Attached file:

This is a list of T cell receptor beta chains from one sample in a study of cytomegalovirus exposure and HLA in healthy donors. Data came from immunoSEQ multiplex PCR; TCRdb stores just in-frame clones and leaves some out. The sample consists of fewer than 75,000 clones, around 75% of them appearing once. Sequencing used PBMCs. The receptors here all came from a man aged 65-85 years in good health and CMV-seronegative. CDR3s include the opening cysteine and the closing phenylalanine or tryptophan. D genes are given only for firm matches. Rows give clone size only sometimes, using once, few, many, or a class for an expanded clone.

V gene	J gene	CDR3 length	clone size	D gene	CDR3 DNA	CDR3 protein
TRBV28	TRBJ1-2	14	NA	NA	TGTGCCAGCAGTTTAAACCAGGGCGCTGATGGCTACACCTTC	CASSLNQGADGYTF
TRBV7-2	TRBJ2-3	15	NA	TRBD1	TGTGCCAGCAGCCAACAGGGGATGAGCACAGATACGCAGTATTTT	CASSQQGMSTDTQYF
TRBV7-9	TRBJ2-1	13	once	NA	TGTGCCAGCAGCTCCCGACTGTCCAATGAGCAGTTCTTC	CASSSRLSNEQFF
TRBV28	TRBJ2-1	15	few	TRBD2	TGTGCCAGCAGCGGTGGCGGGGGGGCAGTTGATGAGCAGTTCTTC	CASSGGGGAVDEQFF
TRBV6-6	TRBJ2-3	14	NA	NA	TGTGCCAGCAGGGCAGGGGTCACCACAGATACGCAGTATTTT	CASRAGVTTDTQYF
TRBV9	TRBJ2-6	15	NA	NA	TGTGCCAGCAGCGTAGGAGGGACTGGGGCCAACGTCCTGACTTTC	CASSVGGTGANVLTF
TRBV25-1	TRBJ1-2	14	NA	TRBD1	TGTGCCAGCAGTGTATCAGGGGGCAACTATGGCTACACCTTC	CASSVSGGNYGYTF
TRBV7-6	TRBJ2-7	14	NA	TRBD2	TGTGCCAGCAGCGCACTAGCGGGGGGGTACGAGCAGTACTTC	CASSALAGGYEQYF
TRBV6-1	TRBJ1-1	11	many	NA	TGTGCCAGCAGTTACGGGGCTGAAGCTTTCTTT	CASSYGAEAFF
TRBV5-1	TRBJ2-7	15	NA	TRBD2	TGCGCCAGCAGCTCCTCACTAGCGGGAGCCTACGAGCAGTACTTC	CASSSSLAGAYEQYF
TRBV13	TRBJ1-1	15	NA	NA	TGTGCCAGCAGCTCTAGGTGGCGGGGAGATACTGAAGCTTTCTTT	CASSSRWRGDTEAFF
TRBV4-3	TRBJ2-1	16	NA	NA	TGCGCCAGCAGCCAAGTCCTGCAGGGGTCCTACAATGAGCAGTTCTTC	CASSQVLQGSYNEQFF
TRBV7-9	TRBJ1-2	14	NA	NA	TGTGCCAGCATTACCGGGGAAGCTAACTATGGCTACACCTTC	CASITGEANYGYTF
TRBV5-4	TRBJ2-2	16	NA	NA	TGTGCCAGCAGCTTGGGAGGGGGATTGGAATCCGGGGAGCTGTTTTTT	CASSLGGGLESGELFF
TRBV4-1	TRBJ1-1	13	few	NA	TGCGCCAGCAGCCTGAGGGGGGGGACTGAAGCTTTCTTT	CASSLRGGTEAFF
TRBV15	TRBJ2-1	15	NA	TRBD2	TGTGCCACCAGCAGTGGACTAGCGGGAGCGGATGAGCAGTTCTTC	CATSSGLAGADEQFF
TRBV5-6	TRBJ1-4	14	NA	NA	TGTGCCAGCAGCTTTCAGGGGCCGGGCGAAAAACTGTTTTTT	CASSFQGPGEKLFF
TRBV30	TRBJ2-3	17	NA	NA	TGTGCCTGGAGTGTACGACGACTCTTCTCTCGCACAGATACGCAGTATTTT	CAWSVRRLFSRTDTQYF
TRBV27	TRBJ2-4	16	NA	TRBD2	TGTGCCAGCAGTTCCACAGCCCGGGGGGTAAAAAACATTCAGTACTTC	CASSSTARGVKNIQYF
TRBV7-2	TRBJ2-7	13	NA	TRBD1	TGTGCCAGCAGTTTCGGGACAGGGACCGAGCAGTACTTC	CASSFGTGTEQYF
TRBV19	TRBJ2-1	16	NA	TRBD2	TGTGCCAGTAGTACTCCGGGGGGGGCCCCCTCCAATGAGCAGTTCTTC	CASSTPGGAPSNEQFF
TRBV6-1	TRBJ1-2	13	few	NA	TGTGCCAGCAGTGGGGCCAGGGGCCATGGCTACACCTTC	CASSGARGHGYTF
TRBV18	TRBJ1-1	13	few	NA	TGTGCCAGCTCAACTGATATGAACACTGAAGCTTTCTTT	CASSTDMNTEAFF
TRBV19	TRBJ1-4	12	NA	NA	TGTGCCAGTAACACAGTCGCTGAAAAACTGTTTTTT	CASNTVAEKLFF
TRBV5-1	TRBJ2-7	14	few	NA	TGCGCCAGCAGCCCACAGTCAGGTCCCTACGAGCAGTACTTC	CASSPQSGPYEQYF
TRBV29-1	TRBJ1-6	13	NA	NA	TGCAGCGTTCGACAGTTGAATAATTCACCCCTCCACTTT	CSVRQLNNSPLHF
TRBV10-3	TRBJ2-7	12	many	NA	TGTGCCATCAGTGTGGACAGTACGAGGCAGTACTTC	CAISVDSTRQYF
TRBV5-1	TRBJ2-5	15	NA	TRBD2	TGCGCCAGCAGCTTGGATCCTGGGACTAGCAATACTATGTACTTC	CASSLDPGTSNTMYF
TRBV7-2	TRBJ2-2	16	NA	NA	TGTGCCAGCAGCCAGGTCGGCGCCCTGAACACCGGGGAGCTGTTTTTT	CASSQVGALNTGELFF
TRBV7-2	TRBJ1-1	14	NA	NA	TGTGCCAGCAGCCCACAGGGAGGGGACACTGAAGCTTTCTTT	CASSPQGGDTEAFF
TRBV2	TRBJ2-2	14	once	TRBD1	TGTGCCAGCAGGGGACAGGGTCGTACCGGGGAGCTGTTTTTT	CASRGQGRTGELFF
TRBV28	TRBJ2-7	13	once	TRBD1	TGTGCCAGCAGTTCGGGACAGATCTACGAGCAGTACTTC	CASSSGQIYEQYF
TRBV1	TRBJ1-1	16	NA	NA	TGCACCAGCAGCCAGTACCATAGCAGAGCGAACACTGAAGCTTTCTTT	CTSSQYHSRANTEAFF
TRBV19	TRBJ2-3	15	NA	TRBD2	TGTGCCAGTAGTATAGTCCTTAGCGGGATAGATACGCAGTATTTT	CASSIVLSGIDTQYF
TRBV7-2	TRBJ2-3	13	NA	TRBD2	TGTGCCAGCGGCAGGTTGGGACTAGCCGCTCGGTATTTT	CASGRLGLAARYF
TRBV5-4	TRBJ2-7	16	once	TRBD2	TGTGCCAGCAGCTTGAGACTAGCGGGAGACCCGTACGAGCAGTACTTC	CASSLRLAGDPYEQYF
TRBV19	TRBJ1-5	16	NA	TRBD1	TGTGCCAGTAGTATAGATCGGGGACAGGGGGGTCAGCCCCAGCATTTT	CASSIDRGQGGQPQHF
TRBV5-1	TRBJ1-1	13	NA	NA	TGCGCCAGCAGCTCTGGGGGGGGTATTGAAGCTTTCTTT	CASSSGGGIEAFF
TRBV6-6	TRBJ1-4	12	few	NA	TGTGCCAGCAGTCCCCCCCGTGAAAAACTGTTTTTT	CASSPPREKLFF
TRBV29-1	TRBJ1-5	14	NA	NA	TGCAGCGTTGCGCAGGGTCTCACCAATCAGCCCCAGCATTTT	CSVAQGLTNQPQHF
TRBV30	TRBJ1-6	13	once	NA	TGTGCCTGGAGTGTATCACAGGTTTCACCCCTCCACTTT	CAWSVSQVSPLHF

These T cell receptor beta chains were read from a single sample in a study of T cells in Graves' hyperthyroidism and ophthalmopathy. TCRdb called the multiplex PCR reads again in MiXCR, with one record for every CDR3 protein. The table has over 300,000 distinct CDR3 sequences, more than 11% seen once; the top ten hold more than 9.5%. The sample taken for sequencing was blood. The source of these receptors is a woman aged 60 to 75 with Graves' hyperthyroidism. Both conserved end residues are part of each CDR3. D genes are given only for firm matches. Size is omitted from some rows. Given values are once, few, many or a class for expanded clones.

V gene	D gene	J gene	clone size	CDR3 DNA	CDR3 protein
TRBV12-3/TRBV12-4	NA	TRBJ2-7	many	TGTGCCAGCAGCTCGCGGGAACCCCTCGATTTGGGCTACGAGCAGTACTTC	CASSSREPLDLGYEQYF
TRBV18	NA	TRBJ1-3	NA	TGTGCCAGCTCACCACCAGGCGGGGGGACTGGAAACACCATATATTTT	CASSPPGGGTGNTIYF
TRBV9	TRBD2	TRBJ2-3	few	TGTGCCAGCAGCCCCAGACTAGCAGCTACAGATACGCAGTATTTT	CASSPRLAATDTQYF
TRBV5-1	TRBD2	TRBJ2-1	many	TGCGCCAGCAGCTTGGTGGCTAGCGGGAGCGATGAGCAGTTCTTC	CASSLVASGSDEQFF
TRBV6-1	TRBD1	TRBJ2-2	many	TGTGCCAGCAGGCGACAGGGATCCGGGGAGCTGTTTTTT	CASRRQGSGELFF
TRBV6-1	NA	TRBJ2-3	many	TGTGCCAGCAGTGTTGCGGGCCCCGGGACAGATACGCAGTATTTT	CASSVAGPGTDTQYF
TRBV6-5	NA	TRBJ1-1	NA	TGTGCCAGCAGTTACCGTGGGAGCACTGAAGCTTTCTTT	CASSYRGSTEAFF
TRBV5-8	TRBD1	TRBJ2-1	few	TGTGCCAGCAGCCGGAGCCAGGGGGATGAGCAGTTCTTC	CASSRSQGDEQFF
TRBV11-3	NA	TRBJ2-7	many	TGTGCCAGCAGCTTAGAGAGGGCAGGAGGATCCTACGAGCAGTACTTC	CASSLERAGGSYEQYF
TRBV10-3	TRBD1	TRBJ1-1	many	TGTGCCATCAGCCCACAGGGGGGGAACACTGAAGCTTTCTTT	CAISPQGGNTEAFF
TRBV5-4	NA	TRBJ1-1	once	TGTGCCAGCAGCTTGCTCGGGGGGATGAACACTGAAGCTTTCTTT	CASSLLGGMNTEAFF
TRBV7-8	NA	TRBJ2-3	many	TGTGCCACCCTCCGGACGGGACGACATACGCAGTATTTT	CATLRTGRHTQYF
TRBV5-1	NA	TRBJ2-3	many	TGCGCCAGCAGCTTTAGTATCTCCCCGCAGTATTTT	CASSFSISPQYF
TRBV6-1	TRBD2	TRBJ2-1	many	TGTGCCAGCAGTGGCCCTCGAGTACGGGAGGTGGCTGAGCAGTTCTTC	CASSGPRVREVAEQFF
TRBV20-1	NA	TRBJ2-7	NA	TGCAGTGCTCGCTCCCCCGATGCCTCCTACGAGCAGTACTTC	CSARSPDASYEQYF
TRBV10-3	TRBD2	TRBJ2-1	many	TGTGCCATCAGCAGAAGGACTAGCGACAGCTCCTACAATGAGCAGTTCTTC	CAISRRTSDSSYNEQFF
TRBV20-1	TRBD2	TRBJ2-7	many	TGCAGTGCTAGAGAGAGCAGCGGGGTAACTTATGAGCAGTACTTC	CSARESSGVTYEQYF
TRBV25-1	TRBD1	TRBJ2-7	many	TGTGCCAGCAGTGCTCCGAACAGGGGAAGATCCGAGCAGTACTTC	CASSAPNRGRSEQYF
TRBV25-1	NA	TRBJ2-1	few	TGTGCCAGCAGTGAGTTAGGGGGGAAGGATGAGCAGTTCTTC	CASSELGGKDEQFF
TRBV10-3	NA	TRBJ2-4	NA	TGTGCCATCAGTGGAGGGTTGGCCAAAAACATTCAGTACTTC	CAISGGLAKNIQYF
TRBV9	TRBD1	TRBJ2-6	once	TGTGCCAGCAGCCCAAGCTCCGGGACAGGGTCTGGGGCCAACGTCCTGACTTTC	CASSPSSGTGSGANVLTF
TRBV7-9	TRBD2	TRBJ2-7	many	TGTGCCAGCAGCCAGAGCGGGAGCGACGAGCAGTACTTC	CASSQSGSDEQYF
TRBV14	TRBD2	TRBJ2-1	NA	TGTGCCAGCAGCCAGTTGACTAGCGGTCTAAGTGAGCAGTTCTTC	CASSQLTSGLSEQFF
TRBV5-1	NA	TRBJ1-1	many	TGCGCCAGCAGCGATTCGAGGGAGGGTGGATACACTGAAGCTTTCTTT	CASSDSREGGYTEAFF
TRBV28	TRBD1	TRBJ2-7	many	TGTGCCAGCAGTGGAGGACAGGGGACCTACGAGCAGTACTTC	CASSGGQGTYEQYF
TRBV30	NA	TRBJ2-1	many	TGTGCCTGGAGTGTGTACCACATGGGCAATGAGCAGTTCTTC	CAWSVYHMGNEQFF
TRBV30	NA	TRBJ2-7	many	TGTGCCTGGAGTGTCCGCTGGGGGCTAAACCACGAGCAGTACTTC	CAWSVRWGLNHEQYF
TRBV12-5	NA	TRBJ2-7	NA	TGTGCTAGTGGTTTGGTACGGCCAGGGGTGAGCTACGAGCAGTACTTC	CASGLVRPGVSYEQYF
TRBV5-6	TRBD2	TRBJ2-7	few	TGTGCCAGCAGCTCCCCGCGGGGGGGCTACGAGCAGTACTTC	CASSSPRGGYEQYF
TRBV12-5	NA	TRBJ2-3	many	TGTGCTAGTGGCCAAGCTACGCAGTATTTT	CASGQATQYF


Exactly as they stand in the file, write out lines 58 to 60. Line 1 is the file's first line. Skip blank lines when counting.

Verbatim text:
TRBV5-1	NA	TRBJ2-3	many	TGCGCCAGCAGCTTTAGTATCTCCCCGCAGTATTTT	CASSFSISPQYF
TRBV6-1	TRBD2	TRBJ2-1	many	TGTGCCAGCAGTGGCCCTCGAGTACGGGAGGTGGCTGAGCAGTTCTTC	CASSGPRVREVAEQFF
TRBV20-1	NA	TRBJ2-7	NA	TGCAGTGCTCGCTCCCCCGATGCCTCCTACGAGCAGTACTTC	CSARSPDASYEQYF